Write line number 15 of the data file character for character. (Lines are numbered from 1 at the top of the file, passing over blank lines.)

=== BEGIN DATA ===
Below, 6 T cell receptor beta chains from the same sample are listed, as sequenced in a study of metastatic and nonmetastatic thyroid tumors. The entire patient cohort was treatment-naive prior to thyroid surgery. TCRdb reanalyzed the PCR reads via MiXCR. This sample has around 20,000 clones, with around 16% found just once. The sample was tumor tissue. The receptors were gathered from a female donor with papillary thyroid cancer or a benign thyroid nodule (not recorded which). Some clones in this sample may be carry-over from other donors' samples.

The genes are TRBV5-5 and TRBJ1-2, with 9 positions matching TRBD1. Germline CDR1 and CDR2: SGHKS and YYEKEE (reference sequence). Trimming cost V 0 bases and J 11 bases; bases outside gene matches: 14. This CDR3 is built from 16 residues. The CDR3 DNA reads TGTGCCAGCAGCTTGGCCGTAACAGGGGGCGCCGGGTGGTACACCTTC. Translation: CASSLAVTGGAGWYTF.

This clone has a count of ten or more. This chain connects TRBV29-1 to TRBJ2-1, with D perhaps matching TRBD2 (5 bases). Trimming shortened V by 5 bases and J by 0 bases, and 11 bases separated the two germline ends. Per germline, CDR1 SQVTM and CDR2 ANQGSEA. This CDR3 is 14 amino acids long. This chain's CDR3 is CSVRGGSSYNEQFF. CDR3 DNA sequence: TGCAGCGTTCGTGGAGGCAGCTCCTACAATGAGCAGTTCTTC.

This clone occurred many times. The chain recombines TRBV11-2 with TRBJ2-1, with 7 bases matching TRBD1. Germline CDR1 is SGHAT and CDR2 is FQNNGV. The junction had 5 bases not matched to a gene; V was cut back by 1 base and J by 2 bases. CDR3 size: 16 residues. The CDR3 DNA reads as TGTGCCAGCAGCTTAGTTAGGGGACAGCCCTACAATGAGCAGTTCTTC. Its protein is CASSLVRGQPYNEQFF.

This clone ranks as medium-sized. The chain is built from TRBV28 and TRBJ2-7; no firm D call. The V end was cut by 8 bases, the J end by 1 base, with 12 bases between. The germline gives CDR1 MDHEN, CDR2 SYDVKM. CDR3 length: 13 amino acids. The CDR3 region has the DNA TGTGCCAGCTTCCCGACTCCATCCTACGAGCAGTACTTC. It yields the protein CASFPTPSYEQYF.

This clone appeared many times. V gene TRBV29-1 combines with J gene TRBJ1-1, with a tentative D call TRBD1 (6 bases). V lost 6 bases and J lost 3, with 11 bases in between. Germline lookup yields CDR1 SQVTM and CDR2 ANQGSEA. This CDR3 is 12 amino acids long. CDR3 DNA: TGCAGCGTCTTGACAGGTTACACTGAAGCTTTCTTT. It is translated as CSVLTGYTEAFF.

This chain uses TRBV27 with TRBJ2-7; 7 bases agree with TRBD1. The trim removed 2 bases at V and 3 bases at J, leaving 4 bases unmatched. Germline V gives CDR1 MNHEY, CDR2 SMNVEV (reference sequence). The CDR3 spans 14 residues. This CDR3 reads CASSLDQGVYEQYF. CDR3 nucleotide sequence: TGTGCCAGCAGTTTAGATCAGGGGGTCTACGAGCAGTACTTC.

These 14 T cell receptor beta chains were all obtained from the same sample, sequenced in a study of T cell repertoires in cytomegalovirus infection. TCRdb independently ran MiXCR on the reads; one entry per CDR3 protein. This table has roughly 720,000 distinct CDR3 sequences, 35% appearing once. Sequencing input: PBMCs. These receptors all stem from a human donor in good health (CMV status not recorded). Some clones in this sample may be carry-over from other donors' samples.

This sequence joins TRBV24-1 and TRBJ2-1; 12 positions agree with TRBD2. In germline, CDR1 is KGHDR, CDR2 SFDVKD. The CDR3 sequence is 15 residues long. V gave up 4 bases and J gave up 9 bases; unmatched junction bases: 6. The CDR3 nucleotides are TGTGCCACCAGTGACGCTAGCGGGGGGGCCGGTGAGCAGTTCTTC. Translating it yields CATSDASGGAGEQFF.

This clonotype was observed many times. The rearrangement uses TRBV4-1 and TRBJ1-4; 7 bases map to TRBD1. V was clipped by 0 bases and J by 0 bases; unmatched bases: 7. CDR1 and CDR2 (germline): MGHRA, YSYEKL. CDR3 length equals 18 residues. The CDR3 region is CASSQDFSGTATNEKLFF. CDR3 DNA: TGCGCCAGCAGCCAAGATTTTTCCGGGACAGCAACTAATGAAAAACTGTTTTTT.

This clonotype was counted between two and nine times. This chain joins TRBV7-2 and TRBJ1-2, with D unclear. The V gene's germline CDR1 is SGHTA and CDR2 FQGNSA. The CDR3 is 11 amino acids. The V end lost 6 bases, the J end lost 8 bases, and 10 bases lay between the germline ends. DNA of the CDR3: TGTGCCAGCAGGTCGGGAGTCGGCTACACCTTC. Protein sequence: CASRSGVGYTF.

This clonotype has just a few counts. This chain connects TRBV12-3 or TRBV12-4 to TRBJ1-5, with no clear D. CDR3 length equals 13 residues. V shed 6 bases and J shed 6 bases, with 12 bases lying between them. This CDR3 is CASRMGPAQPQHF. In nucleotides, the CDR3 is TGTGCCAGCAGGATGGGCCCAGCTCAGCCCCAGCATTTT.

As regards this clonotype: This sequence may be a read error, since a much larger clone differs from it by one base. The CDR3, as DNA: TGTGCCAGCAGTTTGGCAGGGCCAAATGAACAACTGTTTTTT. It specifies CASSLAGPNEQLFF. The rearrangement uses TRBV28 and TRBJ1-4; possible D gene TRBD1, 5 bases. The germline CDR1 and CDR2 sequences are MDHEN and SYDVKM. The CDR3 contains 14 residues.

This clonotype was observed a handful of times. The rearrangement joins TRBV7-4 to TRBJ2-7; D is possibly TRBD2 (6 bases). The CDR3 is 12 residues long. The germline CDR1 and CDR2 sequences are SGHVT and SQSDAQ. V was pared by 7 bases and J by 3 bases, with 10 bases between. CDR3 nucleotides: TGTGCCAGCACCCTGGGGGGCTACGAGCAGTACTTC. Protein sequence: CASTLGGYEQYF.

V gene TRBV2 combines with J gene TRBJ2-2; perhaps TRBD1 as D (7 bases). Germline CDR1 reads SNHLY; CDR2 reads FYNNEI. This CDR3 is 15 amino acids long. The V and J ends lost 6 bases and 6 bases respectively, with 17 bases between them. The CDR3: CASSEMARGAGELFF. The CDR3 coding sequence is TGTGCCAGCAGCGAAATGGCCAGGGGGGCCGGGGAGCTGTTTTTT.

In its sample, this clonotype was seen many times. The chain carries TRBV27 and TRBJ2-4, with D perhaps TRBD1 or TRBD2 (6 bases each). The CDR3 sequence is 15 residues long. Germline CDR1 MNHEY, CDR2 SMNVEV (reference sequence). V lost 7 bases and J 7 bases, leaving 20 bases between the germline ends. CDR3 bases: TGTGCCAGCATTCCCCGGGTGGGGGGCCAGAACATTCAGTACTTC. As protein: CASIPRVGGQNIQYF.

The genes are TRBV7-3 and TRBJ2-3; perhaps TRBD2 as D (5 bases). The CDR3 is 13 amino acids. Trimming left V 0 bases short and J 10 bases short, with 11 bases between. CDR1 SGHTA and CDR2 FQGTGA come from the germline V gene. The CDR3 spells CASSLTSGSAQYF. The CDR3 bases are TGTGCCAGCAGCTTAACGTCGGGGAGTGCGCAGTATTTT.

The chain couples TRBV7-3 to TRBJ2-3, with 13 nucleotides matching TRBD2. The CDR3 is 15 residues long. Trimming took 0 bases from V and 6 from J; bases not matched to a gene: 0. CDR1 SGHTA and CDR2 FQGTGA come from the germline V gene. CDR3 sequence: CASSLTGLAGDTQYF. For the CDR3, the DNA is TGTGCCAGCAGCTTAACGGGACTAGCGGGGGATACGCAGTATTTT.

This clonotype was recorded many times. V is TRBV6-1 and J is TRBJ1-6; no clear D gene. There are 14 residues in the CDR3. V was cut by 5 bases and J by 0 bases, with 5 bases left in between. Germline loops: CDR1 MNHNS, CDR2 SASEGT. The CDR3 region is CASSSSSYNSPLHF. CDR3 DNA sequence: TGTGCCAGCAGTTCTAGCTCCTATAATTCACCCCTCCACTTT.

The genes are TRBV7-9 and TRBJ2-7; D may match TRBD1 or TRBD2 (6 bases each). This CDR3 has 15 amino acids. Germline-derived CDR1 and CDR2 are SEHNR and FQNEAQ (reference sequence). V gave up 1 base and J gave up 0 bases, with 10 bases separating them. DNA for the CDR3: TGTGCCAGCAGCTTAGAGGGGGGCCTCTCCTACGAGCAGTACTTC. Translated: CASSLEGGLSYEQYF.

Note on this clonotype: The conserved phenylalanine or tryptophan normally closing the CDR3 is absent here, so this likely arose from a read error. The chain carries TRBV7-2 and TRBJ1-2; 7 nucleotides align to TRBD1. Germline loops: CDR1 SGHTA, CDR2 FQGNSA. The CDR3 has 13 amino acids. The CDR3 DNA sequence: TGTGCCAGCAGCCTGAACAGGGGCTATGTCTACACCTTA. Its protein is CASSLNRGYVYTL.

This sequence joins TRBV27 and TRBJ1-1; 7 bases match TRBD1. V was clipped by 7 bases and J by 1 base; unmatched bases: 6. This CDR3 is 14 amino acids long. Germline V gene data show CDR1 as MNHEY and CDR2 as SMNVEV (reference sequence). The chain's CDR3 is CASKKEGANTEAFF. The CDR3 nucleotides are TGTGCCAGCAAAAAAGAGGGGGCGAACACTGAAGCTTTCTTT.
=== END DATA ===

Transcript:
V gene TRBV2 combines with J gene TRBJ2-2; perhaps TRBD1 as D (7 bases). Germline CDR1 reads SNHLY; CDR2 reads FYNNEI. This CDR3 is 15 amino acids long. The V and J ends lost 6 bases and 6 bases respectively, with 17 bases between them. The CDR3: CASSEMARGAGELFF. The CDR3 coding sequence is TGTGCCAGCAGCGAAATGGCCAGGGGGGCCGGGGAGCTGTTTTTT.